Lifestyle

The inner meaning of how you sleep | Pat Cashman

Here’s a headline for you: “A NEW STUDY HAS COME OUT!” Now that you’ve been thoroughly startled, let me give you the stunning details.

Experts in Britain say they have identified six common sleep positions and what they mean. The study was a yawner to conduct, but the results are interesting. However, I think they’re also a bit incomplete. For example, it doesn’t include my uncle’s favorite sleep position: La-Z-Boy.

Nor does the study mention anything about people who walk in their sleep. My little brother Sean used to crawl out of his crib and start ambling around the house, completely asleep. One time my dad actually found him – illuminated by a street lamp – walking down the road. Good thing Sean couldn’t find the car keys that night. After that, my parents decided they would have to ensure that Sean stayed in his crib at night, and fashioned a hard cover that went over the top of his bed. It worked fine, but poor Sean felt, and looked, like he was a caged monkey. It didn’t help that I put a tire swing in there, too.

All these years later, Sean no longer walks in his sleep. However, he sometimes does fall asleep while walking. He also claims that he once downed six martinis and then passed out so completely that he slept right through an earthquake. He was shaken, not stirred.

Getting back to that British study: The most popular sleep position identified by those experts is “crouched in the fetal position.” This is the position that many stock market investors are currently sleeping in. Actually, experts say that fetal sleepers tend to be shy and sensitive – in other words, like none of the people you see on “Jerry Springer.”

Another theory is that the fetal position provides comfort to certain people, perhaps bringing them back to the protection and security of the womb. Those people can often be found sleeping inside washing machines at night.

The study also says that 51 percent of us prefer the “crouched in the fetal position” position. Prefer? How do we know what we prefer? We’re asleep. Besides, mysterious things happen when we’re asleep. For example, I might prefer to sleep in a standing position, but as soon as I doze off, my body does whatever it prefers.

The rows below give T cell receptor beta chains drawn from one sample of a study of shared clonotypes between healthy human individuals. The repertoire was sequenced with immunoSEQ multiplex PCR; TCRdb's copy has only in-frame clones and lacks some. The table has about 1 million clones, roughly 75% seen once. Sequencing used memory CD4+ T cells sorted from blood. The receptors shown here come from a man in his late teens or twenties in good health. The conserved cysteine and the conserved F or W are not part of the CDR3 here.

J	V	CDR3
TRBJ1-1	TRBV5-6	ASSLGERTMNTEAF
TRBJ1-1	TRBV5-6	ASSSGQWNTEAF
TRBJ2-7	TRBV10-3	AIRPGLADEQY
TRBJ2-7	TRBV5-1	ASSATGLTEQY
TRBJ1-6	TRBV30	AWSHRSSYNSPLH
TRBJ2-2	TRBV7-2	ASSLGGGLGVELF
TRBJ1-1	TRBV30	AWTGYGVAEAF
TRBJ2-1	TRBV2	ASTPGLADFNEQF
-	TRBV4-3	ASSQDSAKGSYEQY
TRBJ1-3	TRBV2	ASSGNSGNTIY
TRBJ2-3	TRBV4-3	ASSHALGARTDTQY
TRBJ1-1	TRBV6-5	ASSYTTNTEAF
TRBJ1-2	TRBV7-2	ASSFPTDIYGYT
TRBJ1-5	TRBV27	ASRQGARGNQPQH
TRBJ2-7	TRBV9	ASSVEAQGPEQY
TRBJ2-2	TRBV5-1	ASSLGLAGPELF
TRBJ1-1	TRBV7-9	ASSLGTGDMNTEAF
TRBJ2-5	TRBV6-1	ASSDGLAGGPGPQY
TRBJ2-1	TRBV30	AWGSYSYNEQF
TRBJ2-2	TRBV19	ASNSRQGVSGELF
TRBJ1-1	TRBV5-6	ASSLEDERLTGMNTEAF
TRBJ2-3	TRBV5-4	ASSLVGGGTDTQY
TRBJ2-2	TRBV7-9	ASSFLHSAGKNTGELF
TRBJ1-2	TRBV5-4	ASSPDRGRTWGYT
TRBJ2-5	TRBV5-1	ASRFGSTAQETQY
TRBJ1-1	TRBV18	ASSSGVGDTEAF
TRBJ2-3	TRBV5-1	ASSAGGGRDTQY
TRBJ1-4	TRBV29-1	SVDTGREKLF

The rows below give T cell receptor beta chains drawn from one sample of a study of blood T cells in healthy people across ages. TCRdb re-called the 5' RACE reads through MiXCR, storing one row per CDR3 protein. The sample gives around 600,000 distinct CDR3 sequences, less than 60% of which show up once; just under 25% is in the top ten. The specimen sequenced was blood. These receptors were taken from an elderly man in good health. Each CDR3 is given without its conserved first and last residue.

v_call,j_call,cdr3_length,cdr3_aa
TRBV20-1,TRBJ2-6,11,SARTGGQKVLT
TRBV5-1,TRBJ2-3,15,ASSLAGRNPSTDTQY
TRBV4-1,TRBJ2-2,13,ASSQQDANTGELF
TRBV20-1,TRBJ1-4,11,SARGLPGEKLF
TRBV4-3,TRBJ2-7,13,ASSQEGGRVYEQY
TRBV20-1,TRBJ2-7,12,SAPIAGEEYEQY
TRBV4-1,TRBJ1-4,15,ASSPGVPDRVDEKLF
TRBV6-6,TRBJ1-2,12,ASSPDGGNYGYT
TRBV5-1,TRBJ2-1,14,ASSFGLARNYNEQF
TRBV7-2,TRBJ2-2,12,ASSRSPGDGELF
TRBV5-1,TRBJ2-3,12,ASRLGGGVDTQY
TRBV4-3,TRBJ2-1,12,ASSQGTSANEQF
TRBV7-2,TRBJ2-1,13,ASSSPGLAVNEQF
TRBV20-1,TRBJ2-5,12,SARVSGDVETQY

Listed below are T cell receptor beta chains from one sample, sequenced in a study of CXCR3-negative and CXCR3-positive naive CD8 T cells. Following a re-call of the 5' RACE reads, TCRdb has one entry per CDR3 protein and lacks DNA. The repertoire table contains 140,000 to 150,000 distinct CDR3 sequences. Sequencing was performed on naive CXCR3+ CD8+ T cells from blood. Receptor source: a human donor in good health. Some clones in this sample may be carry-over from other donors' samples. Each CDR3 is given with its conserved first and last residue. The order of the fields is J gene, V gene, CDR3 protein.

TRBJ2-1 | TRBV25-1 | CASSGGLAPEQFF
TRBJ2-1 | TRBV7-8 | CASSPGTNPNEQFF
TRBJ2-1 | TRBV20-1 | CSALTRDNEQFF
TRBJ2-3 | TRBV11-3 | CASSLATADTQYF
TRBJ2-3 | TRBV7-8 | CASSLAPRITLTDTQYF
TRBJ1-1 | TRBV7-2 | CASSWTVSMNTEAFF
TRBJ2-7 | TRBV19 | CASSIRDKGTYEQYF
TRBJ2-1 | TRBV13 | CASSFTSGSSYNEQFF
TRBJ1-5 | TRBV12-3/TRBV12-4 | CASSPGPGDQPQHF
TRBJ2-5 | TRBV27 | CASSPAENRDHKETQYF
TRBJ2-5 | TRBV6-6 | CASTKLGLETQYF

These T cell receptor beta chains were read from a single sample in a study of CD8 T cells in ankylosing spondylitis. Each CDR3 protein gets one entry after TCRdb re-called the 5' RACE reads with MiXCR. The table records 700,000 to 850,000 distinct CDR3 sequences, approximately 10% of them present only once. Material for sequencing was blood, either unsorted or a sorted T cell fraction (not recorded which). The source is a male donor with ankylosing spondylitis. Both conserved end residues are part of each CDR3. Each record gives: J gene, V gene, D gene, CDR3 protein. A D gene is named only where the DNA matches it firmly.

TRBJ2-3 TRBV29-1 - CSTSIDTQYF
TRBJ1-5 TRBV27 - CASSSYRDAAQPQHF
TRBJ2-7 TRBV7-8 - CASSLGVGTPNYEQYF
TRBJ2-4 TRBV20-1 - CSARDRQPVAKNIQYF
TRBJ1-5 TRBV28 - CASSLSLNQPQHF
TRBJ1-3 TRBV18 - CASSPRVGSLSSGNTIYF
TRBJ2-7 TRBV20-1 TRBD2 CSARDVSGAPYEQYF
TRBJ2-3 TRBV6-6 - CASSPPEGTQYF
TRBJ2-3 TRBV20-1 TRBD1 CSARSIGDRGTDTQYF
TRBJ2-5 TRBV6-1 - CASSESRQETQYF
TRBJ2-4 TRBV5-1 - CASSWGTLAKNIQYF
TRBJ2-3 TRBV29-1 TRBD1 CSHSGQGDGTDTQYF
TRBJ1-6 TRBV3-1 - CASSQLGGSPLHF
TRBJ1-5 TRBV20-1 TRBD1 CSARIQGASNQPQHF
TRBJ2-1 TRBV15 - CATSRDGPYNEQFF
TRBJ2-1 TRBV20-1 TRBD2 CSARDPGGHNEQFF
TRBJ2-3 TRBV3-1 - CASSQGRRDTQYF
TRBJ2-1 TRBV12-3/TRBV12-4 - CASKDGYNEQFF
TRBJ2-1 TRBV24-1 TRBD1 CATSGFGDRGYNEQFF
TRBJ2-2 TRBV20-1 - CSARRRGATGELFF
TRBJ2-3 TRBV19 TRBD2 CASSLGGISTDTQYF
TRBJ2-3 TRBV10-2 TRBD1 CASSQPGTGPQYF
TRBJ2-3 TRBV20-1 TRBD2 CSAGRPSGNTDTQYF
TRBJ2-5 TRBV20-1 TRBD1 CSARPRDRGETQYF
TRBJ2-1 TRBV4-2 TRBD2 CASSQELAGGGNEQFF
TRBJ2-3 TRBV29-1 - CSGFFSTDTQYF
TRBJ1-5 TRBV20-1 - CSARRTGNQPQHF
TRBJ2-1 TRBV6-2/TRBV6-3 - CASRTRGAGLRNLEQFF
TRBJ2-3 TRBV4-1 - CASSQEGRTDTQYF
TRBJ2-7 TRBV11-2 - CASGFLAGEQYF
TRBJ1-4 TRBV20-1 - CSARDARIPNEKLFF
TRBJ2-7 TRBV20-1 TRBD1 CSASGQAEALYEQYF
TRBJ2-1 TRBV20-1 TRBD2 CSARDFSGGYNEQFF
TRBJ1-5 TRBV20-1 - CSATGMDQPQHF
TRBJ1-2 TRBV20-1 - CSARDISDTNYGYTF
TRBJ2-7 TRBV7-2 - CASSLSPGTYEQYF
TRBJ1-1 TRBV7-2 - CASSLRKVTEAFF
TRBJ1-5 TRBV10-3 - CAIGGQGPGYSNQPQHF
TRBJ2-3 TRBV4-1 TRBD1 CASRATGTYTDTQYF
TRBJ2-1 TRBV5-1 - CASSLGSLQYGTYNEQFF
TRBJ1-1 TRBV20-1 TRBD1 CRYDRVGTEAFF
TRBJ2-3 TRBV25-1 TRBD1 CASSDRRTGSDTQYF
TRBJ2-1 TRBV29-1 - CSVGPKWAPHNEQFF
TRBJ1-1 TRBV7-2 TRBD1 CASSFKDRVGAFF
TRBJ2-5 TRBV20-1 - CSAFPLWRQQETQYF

For that matter, I’d prefer to wake up in the morning with my hair looking roughly the same as it did when I went to bed. I’d also like minty fresh breath. Instead, my hair always looks like I spent the night in a wind tunnel. As for the breath, even my brother Sean was never seen walking to the bathroom and gargling mouthwash in his sleep.

After the fetal position, the next most common sleep position is “the soldier” – flat on the back with arms at the sides. The experts say that those kinds of sleepers tend to be “quiet and reserved.” That makes sense. They’re asleep.

Next most popular sleeping style: “The log” position. You know, like in “I slept like a log.” Log sleepers lie on their side with legs outstretched and arms down, and probably with a bit of drool rolling out of their mouths, too. This is said to indicate a “social, easy-going personality.” The only problem with being a log-type sleeper is that over the years, dry-rot starts to set in, along with wood beetles and ants. On the other hand, it’s great for mushroom foragers.

The so-called “yearner” type position is when the sleeper lies with their arms outstretched. The sleep experts say it indicates a person who is “suspicious.” A neighbor of mine sleeps in that position, but I wouldn’t call him suspicious. A person of interest, perhaps, but not suspicious. By the way, a person who has their arms outstretched while awake is called a “politician.”

The fifth style of sleeping is called the “freefall.” That’s lying flat on the stomach with hands at the side of the head. This is supposed to be the favored position of someone who is “brash and gregarious.” Sure, but it may also be the favored position of someone who is just plain weird.

And finally, the least common sleep position: “The starfish.” That’s someone lying on their back with outstretched arms and legs. The researchers say this position indicates a person who is rather “unassuming.”

It may also indicate a person who is rather “deceased”, so be careful.

We encourage an open exchange of ideas on this story's topic, but we ask you to follow our guidelines for respecting community standards. Personal attacks, inappropriate language, and off-topic comments may be removed, and comment privileges revoked, per our Terms of Use. Please see our FAQ if you have questions or concerns about using Facebook to comment.
blog comments powered by Disqus

Read the latest Green Edition

Browse the print edition page by page, including stories and ads.

Oct 24 edition online now. Browse the archives.

Friends to Follow

View All Updates